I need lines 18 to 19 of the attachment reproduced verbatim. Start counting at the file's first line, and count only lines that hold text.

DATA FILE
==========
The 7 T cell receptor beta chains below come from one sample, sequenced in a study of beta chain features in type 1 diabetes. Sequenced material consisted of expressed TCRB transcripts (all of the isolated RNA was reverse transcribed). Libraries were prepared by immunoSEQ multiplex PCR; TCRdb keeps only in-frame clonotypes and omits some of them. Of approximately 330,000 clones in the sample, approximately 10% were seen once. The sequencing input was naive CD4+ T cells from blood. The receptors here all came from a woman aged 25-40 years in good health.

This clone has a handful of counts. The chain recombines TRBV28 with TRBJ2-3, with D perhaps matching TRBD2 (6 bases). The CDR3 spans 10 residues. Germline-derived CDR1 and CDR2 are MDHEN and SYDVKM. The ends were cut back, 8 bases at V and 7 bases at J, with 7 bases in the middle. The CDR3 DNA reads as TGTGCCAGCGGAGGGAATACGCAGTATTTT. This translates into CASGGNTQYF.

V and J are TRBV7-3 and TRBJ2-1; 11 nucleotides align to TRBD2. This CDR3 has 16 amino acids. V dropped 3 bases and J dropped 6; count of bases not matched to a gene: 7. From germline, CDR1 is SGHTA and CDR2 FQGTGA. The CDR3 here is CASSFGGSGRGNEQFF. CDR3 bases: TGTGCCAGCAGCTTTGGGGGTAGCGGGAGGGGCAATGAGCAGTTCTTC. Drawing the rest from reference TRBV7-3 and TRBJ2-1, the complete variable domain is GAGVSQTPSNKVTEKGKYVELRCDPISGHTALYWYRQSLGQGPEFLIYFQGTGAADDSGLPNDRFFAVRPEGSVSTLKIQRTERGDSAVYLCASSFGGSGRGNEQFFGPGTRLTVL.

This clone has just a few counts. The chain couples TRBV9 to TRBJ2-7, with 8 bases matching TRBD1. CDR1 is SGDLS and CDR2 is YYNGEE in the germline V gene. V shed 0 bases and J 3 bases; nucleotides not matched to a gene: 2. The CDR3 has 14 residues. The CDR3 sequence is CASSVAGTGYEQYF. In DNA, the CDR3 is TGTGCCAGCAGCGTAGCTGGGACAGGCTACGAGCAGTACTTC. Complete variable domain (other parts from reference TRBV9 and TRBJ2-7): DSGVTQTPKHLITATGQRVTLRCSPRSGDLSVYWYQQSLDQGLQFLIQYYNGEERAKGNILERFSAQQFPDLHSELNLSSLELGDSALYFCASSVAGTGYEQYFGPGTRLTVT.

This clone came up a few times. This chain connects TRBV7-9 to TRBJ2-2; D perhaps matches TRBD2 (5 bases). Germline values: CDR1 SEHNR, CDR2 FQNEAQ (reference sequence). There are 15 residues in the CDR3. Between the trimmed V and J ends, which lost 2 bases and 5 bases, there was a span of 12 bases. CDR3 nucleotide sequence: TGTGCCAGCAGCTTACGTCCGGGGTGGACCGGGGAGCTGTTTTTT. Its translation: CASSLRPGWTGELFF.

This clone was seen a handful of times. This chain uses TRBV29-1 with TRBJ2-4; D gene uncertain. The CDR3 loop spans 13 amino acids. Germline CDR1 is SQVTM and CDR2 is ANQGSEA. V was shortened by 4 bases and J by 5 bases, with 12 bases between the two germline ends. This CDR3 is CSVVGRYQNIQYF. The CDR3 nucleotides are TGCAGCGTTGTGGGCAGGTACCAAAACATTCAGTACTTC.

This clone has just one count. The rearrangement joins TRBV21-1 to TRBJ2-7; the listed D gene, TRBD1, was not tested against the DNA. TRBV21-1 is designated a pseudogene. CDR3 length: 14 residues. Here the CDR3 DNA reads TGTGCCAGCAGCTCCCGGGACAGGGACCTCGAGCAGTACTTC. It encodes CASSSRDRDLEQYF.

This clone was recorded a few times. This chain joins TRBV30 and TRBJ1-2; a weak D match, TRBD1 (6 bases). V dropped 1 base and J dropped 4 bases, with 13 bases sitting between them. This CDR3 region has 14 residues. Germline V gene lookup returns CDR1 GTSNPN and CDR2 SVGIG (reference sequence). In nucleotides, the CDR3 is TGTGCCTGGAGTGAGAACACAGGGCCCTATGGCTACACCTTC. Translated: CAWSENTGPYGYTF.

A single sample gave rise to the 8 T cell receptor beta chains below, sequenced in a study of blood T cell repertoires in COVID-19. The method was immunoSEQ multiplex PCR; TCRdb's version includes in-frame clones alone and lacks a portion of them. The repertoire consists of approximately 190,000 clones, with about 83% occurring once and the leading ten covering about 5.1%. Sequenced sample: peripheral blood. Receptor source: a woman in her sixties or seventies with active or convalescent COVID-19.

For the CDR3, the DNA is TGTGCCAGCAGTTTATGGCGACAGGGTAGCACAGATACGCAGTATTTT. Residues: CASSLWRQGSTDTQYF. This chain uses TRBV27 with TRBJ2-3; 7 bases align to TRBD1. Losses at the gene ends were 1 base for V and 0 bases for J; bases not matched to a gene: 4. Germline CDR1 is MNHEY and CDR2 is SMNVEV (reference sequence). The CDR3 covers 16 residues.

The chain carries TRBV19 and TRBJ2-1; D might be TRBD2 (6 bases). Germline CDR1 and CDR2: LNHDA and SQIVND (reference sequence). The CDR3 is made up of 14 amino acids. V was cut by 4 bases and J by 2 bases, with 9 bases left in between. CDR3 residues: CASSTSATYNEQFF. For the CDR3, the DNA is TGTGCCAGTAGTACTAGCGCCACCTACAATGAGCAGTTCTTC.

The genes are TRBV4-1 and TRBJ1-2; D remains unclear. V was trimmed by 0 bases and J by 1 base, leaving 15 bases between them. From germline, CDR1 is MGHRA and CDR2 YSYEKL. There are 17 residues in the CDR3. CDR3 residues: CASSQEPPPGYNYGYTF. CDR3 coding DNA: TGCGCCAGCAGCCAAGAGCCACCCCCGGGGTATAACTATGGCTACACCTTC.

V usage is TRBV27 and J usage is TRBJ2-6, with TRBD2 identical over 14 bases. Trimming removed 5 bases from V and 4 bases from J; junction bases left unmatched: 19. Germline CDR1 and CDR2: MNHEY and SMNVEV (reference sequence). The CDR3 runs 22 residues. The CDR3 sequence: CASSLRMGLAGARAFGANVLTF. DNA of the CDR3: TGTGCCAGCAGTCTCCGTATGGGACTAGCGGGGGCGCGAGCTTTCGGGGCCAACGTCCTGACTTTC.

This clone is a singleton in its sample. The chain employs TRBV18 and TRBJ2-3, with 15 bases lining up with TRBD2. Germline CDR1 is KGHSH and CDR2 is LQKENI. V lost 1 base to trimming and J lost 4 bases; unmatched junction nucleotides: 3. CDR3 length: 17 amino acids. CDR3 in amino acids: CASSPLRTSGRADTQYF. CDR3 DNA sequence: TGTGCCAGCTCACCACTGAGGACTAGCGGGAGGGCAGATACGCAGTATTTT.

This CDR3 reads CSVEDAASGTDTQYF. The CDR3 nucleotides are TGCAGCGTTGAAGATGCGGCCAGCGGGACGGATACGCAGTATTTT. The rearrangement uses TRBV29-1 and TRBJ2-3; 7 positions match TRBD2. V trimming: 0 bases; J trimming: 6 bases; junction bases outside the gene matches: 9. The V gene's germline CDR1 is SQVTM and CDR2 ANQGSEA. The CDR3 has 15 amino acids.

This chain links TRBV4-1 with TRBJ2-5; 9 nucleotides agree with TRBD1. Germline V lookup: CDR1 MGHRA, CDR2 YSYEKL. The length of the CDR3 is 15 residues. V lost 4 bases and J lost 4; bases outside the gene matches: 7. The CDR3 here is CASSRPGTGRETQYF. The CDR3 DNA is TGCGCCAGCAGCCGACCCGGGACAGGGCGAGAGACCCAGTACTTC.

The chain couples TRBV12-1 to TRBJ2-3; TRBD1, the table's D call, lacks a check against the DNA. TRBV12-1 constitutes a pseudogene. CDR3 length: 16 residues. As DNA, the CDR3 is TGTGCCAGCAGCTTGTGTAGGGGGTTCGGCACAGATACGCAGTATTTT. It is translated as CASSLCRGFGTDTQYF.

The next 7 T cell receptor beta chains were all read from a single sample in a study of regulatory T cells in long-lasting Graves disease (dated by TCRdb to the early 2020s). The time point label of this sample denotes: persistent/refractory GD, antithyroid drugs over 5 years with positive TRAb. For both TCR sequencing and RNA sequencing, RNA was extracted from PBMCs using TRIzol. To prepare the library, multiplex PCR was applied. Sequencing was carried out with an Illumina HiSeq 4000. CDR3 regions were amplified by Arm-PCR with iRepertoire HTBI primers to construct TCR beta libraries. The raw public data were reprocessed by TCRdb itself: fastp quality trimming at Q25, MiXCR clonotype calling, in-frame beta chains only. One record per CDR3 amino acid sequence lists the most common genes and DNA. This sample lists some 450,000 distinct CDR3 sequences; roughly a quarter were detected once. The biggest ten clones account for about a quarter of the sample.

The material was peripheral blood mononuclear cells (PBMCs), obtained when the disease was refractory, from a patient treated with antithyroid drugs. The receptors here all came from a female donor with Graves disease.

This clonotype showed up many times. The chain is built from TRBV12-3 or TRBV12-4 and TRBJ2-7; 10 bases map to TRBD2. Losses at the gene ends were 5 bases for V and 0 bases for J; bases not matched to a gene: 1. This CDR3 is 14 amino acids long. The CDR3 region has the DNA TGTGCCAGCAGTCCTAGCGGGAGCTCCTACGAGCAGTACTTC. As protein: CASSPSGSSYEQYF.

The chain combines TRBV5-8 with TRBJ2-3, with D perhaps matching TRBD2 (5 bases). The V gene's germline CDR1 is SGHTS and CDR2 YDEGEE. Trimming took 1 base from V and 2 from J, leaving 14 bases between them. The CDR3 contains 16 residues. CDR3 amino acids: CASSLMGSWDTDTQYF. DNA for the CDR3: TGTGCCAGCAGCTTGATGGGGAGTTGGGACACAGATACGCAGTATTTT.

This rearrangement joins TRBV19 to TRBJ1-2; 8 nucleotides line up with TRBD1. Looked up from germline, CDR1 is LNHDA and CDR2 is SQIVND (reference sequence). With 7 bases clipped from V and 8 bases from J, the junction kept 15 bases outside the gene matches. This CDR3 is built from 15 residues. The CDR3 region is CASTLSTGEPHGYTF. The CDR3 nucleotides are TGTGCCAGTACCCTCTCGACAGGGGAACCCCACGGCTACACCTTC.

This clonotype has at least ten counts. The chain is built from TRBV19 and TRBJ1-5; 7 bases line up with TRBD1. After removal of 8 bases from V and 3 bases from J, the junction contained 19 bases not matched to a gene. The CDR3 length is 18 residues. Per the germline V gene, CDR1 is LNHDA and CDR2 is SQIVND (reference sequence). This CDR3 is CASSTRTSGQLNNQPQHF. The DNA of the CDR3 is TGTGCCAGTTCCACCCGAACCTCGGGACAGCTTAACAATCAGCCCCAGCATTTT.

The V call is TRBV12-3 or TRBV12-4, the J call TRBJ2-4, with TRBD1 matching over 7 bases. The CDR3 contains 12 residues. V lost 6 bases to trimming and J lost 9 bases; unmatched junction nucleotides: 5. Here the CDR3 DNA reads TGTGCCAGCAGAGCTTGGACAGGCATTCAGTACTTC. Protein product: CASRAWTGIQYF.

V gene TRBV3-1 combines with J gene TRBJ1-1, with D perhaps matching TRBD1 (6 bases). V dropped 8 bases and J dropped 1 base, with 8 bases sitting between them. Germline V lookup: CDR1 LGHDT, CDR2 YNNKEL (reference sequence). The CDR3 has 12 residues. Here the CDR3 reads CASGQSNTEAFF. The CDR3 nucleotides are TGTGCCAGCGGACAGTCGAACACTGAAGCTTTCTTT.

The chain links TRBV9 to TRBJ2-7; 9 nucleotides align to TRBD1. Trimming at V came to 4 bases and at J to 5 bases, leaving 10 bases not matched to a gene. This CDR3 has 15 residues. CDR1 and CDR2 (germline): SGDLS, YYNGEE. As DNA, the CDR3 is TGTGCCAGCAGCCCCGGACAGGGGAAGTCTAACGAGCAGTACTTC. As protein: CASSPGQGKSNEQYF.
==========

The next 7 T cell receptor beta chains were all read from a single sample in a study of regulatory T cells in long-lasting Graves disease (dated by TCRdb to the early 2020s). The time point label of this sample denotes: persistent/refractory GD, antithyroid drugs over 5 years with positive TRAb. For both TCR sequencing and RNA sequencing, RNA was extracted from PBMCs using TRIzol. To prepare the library, multiplex PCR was applied. Sequencing was carried out with an Illumina HiSeq 4000. CDR3 regions were amplified by Arm-PCR with iRepertoire HTBI primers to construct TCR beta libraries. The raw public data were reprocessed by TCRdb itself: fastp quality trimming at Q25, MiXCR clonotype calling, in-frame beta chains only. One record per CDR3 amino acid sequence lists the most common genes and DNA. This sample lists some 450,000 distinct CDR3 sequences; roughly a quarter were detected once. The biggest ten clones account for about a quarter of the sample.

The material was peripheral blood mononuclear cells (PBMCs), obtained when the disease was refractory, from a patient treated with antithyroid drugs. The receptors here all came from a female donor with Graves disease.